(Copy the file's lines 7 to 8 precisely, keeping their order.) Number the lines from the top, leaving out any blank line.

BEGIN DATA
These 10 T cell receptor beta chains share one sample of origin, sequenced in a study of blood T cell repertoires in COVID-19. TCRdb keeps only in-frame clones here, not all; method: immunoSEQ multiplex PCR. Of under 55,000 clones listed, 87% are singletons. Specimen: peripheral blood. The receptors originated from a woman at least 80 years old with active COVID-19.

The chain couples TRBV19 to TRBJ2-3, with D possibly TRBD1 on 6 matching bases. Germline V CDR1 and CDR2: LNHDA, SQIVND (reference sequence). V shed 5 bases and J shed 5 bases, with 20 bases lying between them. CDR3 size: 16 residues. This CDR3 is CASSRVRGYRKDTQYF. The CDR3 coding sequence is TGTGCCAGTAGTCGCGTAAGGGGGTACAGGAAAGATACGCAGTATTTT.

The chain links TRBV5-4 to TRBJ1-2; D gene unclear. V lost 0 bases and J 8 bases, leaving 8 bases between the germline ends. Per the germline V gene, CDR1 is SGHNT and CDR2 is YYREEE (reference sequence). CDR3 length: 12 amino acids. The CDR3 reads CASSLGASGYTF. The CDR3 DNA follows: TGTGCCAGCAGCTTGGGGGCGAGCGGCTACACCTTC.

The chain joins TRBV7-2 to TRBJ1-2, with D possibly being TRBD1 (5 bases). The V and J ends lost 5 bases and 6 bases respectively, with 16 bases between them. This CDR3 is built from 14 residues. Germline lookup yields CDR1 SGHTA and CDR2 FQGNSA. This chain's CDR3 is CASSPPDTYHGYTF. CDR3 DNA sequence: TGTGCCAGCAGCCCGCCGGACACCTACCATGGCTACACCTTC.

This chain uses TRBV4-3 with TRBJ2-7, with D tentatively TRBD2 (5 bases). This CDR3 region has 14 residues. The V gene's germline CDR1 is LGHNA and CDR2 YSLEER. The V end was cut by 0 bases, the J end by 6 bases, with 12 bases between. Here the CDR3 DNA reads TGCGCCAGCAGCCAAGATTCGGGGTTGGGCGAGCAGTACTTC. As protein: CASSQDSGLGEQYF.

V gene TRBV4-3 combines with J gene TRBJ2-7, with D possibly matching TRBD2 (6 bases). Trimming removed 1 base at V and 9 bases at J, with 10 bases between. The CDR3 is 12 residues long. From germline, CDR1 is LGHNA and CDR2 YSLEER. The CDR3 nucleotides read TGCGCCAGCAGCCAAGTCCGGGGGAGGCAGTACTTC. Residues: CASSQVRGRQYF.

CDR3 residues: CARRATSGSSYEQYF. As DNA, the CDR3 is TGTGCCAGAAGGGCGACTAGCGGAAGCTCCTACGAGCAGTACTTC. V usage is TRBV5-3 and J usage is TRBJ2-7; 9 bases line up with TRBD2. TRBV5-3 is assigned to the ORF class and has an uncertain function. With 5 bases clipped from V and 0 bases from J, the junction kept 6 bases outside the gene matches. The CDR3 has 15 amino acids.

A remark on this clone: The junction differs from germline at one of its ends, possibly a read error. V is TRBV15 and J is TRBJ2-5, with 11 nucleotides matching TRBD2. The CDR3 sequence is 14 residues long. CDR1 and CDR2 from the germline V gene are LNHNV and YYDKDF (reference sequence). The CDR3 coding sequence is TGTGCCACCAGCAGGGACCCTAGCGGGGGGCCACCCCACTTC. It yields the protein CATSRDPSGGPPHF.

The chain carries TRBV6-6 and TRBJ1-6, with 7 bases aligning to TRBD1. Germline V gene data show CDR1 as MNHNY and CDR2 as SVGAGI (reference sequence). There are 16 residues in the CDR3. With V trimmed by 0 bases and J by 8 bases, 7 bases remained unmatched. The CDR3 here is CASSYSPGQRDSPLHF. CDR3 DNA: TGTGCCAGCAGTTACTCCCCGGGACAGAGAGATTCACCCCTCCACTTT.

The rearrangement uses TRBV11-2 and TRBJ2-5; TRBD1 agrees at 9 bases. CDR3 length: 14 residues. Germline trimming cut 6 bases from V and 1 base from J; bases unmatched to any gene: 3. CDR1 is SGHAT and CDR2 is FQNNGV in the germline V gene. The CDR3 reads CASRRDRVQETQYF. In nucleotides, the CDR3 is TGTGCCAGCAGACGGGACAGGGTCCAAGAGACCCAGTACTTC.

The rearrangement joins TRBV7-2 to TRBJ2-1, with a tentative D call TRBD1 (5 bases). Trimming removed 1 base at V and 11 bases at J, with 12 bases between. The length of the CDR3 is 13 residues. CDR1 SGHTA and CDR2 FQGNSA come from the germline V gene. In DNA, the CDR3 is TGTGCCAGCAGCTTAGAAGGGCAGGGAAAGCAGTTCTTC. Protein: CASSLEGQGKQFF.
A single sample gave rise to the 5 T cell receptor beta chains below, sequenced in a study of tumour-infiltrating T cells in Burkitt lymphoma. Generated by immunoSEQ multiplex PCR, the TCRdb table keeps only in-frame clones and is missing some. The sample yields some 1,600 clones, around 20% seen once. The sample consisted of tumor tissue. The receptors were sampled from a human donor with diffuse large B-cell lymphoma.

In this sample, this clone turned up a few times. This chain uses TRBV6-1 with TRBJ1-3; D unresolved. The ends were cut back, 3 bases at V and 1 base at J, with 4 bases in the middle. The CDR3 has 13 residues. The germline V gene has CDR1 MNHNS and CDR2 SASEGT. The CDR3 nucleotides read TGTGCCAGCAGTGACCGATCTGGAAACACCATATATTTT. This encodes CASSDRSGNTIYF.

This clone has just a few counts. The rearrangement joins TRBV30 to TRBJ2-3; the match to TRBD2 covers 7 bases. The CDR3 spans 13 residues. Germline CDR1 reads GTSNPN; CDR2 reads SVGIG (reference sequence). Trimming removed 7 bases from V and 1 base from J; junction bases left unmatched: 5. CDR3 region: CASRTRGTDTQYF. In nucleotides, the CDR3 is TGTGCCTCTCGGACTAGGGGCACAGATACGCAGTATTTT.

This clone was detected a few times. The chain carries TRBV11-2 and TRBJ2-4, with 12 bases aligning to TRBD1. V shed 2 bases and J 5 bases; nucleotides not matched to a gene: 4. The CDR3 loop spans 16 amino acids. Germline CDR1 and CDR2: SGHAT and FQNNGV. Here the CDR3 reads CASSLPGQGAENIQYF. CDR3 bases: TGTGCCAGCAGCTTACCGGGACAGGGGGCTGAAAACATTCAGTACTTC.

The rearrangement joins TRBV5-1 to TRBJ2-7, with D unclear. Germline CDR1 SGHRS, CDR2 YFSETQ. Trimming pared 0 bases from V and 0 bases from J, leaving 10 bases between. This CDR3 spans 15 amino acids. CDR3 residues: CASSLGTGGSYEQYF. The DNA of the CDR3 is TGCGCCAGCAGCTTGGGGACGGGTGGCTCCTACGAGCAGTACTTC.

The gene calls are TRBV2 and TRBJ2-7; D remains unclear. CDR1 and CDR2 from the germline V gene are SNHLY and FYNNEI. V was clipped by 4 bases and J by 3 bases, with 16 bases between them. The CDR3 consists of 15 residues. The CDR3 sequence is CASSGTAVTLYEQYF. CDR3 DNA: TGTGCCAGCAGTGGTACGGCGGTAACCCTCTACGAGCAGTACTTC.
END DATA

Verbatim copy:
CDR3 residues: CARRATSGSSYEQYF. As DNA, the CDR3 is TGTGCCAGAAGGGCGACTAGCGGAAGCTCCTACGAGCAGTACTTC. V usage is TRBV5-3 and J usage is TRBJ2-7; 9 bases line up with TRBD2. TRBV5-3 is assigned to the ORF class and has an uncertain function. With 5 bases clipped from V and 0 bases from J, the junction kept 6 bases outside the gene matches. The CDR3 has 15 amino acids.

A remark on this clone: The junction differs from germline at one of its ends, possibly a read error. V is TRBV15 and J is TRBJ2-5, with 11 nucleotides matching TRBD2. The CDR3 sequence is 14 residues long. CDR1 and CDR2 from the germline V gene are LNHNV and YYDKDF (reference sequence). The CDR3 coding sequence is TGTGCCACCAGCAGGGACCCTAGCGGGGGGCCACCCCACTTC. It yields the protein CATSRDPSGGPPHF.